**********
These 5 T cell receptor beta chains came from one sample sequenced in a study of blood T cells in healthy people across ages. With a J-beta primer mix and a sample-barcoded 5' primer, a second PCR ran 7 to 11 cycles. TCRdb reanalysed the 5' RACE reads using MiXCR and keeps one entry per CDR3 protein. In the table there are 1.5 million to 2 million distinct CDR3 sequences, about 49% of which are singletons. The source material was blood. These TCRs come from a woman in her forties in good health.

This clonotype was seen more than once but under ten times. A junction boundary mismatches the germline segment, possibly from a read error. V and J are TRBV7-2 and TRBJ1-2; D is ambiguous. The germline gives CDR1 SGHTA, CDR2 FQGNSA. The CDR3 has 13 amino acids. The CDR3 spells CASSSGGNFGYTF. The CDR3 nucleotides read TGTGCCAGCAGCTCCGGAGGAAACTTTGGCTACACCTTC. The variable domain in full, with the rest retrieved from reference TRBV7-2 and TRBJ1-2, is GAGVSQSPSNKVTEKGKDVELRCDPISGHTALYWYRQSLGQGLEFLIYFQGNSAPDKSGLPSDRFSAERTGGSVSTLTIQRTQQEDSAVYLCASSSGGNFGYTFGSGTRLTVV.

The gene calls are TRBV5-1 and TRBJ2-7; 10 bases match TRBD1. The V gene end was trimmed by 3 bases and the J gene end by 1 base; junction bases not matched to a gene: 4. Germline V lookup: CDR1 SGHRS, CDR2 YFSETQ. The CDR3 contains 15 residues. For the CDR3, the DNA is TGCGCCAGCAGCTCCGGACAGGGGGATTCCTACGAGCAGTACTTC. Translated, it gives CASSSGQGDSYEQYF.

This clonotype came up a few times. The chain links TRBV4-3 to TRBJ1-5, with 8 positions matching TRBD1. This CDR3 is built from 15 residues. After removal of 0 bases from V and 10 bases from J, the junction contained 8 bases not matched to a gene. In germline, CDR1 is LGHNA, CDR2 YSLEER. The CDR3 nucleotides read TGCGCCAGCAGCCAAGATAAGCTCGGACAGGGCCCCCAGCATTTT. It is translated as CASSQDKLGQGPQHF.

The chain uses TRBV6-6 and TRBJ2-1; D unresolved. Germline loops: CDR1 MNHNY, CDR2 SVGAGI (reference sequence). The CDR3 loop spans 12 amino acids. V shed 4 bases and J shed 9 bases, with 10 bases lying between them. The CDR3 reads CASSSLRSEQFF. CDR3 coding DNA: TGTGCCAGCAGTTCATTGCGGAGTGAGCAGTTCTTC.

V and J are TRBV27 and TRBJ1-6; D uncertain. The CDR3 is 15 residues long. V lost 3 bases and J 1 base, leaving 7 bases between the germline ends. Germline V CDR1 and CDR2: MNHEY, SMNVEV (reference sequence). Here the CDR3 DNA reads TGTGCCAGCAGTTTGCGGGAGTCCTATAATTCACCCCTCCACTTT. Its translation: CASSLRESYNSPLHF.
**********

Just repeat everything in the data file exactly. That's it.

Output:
These 5 T cell receptor beta chains came from one sample sequenced in a study of blood T cells in healthy people across ages. With a J-beta primer mix and a sample-barcoded 5' primer, a second PCR ran 7 to 11 cycles. TCRdb reanalysed the 5' RACE reads using MiXCR and keeps one entry per CDR3 protein. In the table there are 1.5 million to 2 million distinct CDR3 sequences, about 49% of which are singletons. The source material was blood. These TCRs come from a woman in her forties in good health.

This clonotype was seen more than once but under ten times. A junction boundary mismatches the germline segment, possibly from a read error. V and J are TRBV7-2 and TRBJ1-2; D is ambiguous. The germline gives CDR1 SGHTA, CDR2 FQGNSA. The CDR3 has 13 amino acids. The CDR3 spells CASSSGGNFGYTF. The CDR3 nucleotides read TGTGCCAGCAGCTCCGGAGGAAACTTTGGCTACACCTTC. The variable domain in full, with the rest retrieved from reference TRBV7-2 and TRBJ1-2, is GAGVSQSPSNKVTEKGKDVELRCDPISGHTALYWYRQSLGQGLEFLIYFQGNSAPDKSGLPSDRFSAERTGGSVSTLTIQRTQQEDSAVYLCASSSGGNFGYTFGSGTRLTVV.

The gene calls are TRBV5-1 and TRBJ2-7; 10 bases match TRBD1. The V gene end was trimmed by 3 bases and the J gene end by 1 base; junction bases not matched to a gene: 4. Germline V lookup: CDR1 SGHRS, CDR2 YFSETQ. The CDR3 contains 15 residues. For the CDR3, the DNA is TGCGCCAGCAGCTCCGGACAGGGGGATTCCTACGAGCAGTACTTC. Translated, it gives CASSSGQGDSYEQYF.

This clonotype came up a few times. The chain links TRBV4-3 to TRBJ1-5, with 8 positions matching TRBD1. This CDR3 is built from 15 residues. After removal of 0 bases from V and 10 bases from J, the junction contained 8 bases not matched to a gene. In germline, CDR1 is LGHNA, CDR2 YSLEER. The CDR3 nucleotides read TGCGCCAGCAGCCAAGATAAGCTCGGACAGGGCCCCCAGCATTTT. It is translated as CASSQDKLGQGPQHF.

The chain uses TRBV6-6 and TRBJ2-1; D unresolved. Germline loops: CDR1 MNHNY, CDR2 SVGAGI (reference sequence). The CDR3 loop spans 12 amino acids. V shed 4 bases and J shed 9 bases, with 10 bases lying between them. The CDR3 reads CASSSLRSEQFF. CDR3 coding DNA: TGTGCCAGCAGTTCATTGCGGAGTGAGCAGTTCTTC.

V and J are TRBV27 and TRBJ1-6; D uncertain. The CDR3 is 15 residues long. V lost 3 bases and J 1 base, leaving 7 bases between the germline ends. Germline V CDR1 and CDR2: MNHEY, SMNVEV (reference sequence). Here the CDR3 DNA reads TGTGCCAGCAGTTTGCGGGAGTCCTATAATTCACCCCTCCACTTT. Its translation: CASSLRESYNSPLHF.